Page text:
Archive for February, 2012

State of Marriage Equality


Sorry, all. A call-in problem prevented our connection today. There are 13 minutes of me blathering, which I’ll erase. I’ll reschedule this and announce the updated time, date and URLs.

John Buehrens is a UU minister and former president of the UUA. For Left Ahead, we’re particularly pleased to have him on next week because he has been on the board of Freedom to Marry for nine years. He joins us to talk about the on-going civil rights struggle and where we might expect some wins short- and mid-term.

Because Super Tuesday primaries happen on our usual day and time, we bump one day to Wednesday, March 7th, at 2:30 PM Eastern. Listen live if you can then.

As usual, if you can’t click in then, you can listen on-demand or download the show at that URL, back here at Left Ahead or on our iTunes page.

Rev. Buehrens was the first heterosexual on that board. He’s been a social activist for his 40 year ministerial career, but has gained particular insights and expertise in marriage equality in the past decade. In recent comments covered over at Marry in Massachusetts, for example, he called the Maryland win.


Just Can’t Help It Podcast

OK, OK, the Republicans are asinine or vicious or both. We can stand it just so long without following up. This POTUS primary day a week before Super Tuesday was just the catalyst.

Ryan and Mike guffawed and giggled over Santorum and Romney. Sorry, We just couldn’t help it.

icon for podpress  GOP and glop [29:29m]: Play Now | Play in Popup | Download


Walsh on 2012 Races Podcast

MA Dem Party Chair John Walsh is always funny, always fun and scary smart. He joined us today to talk strategy and prospects for the 2012 elections, but he won’t ever forget early 2010.

He led the commonwealth Dems to sweeping victory in November 2012 while the rest of the nation was awash in GOP fervor. In no small part, that was because he learned from the special-election loss at the start of the year that saw Republican Scott Brown edge Dem Martha Coakley for the US Senate seat. He continues to build on the lessons he learned after that, including conversations with Dem activists and pols.

Chief among those are:

  • start early
  • put resources in the hands of the locals and listen to their judgment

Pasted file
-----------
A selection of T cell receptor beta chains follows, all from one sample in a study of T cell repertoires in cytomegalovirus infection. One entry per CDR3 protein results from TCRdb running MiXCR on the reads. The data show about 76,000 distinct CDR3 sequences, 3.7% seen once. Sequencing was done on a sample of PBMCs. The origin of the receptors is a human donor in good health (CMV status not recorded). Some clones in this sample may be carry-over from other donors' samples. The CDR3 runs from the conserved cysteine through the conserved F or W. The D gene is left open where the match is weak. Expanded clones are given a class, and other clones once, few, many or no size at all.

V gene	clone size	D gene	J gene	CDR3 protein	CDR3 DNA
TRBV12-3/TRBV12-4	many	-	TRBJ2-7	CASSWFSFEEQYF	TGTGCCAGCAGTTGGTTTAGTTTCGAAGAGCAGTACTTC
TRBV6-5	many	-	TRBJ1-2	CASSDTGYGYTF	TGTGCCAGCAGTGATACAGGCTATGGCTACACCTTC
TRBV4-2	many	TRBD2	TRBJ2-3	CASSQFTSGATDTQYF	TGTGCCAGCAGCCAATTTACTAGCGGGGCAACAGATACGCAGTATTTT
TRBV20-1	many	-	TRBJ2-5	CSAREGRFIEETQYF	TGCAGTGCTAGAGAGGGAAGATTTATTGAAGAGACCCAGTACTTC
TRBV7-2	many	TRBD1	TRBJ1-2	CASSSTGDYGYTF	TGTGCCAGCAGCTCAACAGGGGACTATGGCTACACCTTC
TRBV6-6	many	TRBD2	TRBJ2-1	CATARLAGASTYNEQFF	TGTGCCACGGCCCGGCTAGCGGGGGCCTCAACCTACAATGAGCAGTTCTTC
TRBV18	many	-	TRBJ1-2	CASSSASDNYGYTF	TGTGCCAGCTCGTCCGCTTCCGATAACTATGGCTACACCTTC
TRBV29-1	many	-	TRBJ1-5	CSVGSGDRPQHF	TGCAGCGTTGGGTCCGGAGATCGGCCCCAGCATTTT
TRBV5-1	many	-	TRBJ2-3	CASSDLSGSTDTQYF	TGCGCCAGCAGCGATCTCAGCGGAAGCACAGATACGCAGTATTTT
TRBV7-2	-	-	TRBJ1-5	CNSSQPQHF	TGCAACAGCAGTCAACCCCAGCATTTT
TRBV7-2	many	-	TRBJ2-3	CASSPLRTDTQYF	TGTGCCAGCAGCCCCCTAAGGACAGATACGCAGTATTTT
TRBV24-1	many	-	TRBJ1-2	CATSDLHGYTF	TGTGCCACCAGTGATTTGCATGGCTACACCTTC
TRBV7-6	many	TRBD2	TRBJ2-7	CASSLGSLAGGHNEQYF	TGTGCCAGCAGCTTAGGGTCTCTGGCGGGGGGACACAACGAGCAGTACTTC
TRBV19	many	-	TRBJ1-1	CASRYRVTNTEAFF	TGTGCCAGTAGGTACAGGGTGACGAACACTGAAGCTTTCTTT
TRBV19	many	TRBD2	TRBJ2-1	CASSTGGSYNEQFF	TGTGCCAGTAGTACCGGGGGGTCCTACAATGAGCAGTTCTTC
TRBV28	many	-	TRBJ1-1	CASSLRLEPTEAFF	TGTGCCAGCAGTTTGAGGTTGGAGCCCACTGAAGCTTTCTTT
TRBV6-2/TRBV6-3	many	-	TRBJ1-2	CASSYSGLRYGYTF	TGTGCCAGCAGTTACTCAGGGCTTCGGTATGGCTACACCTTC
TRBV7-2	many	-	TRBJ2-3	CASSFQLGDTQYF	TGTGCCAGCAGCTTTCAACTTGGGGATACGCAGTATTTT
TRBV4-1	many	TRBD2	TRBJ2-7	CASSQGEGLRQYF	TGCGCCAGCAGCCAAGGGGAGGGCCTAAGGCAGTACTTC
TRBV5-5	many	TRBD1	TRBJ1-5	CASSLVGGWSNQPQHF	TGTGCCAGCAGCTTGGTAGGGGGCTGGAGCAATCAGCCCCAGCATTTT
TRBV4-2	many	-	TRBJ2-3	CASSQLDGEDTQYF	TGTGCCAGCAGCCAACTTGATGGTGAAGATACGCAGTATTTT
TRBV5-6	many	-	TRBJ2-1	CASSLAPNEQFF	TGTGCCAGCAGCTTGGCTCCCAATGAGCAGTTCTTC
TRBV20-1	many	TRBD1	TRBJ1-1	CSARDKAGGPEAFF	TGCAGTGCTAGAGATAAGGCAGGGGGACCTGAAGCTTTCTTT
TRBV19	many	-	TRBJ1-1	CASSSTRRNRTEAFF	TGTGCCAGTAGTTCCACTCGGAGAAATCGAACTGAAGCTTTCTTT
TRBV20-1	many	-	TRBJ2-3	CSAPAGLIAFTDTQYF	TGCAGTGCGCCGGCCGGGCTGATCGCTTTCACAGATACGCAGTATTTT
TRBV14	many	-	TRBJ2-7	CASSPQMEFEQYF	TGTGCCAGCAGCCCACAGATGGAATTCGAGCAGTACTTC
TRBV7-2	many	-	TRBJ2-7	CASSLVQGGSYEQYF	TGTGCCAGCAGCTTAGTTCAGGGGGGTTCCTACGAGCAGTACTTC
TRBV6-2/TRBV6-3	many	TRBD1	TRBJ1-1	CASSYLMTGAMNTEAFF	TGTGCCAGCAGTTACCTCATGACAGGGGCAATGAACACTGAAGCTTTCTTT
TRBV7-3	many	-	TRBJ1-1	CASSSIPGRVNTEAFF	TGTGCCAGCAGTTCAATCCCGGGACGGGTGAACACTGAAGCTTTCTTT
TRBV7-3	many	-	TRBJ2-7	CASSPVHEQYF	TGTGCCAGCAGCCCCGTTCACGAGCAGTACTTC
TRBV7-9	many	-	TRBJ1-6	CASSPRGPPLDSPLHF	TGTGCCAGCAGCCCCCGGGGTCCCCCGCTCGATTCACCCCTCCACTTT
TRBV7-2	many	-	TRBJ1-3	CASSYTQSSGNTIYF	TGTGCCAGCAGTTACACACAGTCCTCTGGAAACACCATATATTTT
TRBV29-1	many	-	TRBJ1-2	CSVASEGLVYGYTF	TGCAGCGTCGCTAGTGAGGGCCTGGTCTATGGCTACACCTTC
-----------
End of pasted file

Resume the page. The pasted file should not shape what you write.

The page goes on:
For the first, he knows that it would be disastrous for some party official in Boston to show up five weeks before the election with a new, improved plan for campaigning. Instead, the found that it is at the precinct and ward level where the organizers understand the patterns and trends locally. Communication needs to be both ways bottom to top and top to bottom.

Patrick padI started with my own recurring atonement as illustrated with the attached organizer pad for the 2010 campaign to re-elect Gov. Deval Partrick and Lt. Gov. Tim Murray. When Walsh made it plain that the party strategy centered on activists playing the role of organizers for people they knew, I had no doubt that was a losing plan. As I freely admit, it was instead a winning plan, one that was the foundation for Walsh’s current strategy. While the nation wallowed in red, MA was astonishingly blue, losing only a couple of state representative seats in the reactionary tide. I keep this pad handy to remind me of my pundit fallibility.

Click below to hear John speak of the refined version of keeping and improving on his party’s position. Dems are spreading the word through training and data on possible non-voting party members and party leaners who have not voted in the past two or three Presidentials. Through these vote-builder accounts, local activists can ID those and get them to the polls.

Walsh noted that the difference in that painful special-election defeat was about 50 votes per precinct (“It seemed like much worse,” he told us). Depending on the election (POTUS or not), there can be between 300,000 and 600,000 Dems or leaning Dems among non-voters. For many of those, voting is on their list, but not as high as “brushing teeth and pushing amrs in sweaters” in the case of those with kids. Some are young voters not in the habit yet and others are older voters recently infirm. He sees some of these are candidates for absentee voting.